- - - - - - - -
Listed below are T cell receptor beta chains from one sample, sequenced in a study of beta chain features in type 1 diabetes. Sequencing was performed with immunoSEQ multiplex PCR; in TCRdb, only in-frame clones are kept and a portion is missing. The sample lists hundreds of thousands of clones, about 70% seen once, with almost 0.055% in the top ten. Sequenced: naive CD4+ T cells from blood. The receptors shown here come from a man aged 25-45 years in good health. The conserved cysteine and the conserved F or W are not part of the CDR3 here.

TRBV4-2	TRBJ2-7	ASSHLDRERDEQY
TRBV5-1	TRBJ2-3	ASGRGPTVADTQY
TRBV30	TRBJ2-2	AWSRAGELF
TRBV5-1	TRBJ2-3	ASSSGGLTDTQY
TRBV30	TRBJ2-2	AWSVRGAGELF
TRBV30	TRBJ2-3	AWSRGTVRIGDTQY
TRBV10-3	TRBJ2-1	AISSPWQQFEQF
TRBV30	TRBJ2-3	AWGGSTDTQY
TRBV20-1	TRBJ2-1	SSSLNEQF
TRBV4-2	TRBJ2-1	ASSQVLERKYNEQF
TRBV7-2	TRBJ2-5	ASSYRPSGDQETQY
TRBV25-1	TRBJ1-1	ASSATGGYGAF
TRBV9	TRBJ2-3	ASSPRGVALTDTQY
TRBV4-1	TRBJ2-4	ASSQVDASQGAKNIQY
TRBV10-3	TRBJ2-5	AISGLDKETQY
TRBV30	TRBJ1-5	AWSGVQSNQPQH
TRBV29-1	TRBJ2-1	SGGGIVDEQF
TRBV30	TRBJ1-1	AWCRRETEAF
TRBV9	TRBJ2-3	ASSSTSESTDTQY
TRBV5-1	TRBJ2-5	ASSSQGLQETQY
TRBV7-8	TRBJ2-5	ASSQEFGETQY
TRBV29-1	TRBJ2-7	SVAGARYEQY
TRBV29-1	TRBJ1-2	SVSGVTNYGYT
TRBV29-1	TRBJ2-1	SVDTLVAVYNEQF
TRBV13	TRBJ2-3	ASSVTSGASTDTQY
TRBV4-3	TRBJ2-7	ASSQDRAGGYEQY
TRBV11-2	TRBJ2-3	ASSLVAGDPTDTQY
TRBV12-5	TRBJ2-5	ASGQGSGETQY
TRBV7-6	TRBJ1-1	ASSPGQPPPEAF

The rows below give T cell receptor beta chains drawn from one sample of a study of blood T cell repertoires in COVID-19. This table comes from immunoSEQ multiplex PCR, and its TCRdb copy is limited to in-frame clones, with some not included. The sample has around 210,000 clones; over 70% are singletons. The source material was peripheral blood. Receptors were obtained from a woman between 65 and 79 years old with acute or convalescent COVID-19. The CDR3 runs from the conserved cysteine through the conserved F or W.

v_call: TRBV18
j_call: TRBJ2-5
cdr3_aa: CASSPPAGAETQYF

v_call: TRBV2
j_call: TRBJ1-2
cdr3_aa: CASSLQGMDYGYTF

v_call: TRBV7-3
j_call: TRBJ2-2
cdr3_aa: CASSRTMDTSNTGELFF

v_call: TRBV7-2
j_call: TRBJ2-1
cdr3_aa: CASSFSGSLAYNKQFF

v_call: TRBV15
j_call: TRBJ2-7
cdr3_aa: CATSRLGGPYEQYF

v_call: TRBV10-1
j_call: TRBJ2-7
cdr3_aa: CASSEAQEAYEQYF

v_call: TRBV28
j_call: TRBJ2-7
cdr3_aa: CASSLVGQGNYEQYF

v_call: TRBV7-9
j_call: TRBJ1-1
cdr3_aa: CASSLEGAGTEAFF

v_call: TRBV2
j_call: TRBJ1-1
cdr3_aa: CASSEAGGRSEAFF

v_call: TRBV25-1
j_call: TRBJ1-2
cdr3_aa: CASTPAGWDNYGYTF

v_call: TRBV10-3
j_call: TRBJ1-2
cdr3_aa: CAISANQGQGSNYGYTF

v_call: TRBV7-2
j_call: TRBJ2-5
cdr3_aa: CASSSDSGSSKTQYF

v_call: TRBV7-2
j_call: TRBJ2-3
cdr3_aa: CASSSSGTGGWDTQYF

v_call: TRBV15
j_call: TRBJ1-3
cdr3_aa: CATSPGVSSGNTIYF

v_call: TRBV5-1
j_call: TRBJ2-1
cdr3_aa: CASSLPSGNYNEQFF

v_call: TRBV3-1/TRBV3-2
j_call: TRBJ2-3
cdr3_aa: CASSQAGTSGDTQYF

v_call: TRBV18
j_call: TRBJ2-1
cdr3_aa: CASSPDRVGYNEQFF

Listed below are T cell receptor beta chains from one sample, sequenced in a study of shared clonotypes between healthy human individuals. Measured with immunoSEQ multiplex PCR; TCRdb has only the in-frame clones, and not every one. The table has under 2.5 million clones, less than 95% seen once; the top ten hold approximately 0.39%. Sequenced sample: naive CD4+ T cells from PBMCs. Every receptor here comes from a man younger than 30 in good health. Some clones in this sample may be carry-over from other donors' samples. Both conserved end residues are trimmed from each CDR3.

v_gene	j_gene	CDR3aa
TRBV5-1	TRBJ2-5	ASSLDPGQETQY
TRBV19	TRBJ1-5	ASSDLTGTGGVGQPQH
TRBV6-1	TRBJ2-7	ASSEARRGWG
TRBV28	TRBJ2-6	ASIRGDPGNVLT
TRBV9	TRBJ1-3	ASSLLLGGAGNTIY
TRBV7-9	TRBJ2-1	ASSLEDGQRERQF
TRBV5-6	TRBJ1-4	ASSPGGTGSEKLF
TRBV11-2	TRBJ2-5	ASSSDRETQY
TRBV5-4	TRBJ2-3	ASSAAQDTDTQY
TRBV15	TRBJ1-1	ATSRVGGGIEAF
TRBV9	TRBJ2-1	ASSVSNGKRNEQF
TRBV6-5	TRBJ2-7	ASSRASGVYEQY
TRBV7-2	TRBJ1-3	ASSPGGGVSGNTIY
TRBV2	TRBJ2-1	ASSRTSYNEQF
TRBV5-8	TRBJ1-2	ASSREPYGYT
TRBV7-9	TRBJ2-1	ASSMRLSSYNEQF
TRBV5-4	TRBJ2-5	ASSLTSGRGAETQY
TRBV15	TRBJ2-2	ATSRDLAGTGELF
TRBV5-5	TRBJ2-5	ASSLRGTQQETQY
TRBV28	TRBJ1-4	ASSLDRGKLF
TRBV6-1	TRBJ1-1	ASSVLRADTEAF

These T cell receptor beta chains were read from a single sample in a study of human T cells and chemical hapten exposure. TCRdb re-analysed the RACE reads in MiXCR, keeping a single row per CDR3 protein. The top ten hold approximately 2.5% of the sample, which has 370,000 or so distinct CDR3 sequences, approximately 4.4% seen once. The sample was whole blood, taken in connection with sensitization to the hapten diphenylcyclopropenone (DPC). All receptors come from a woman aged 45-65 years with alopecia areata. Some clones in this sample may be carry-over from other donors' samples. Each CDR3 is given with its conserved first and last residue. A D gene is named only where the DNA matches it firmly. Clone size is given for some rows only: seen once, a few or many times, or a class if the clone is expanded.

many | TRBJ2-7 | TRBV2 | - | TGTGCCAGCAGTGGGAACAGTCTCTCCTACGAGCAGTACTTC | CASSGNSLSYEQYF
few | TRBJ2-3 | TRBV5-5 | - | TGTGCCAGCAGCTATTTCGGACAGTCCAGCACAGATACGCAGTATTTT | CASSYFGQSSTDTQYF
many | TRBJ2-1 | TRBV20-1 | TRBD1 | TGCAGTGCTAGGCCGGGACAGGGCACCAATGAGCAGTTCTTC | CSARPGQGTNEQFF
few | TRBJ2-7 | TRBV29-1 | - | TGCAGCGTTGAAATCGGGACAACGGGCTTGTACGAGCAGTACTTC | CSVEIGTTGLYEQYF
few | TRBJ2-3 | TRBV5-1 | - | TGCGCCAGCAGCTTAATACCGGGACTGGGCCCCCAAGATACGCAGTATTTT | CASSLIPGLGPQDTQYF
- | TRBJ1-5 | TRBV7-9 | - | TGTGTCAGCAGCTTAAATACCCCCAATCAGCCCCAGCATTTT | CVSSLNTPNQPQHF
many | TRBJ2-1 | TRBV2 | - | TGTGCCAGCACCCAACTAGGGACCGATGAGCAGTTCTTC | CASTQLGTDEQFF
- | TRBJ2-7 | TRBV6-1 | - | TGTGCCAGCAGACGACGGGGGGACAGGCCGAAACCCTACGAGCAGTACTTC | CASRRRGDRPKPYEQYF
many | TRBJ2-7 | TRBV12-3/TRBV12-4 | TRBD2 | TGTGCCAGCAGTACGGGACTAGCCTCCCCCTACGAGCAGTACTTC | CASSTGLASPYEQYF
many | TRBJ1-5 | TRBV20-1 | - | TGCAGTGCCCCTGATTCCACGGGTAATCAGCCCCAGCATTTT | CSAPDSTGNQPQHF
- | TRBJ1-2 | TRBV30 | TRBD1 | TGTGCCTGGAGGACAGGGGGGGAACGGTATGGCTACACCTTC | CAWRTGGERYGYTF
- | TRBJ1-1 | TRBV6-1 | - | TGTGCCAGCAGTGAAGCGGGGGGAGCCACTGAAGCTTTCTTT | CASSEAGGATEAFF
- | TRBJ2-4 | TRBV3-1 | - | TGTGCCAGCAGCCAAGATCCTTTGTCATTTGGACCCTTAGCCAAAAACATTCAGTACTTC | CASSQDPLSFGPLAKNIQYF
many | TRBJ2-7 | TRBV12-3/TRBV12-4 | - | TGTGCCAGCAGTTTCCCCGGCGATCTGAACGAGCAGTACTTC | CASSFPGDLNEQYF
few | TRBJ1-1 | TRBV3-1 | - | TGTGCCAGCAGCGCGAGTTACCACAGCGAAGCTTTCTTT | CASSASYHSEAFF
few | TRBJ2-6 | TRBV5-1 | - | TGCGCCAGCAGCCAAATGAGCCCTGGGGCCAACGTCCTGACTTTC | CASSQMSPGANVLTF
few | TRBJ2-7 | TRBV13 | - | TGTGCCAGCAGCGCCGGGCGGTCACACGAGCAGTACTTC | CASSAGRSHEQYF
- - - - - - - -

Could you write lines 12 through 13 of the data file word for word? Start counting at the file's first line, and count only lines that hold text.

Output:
TRBV7-2	TRBJ2-5	ASSYRPSGDQETQY
TRBV25-1	TRBJ1-1	ASSATGGYGAF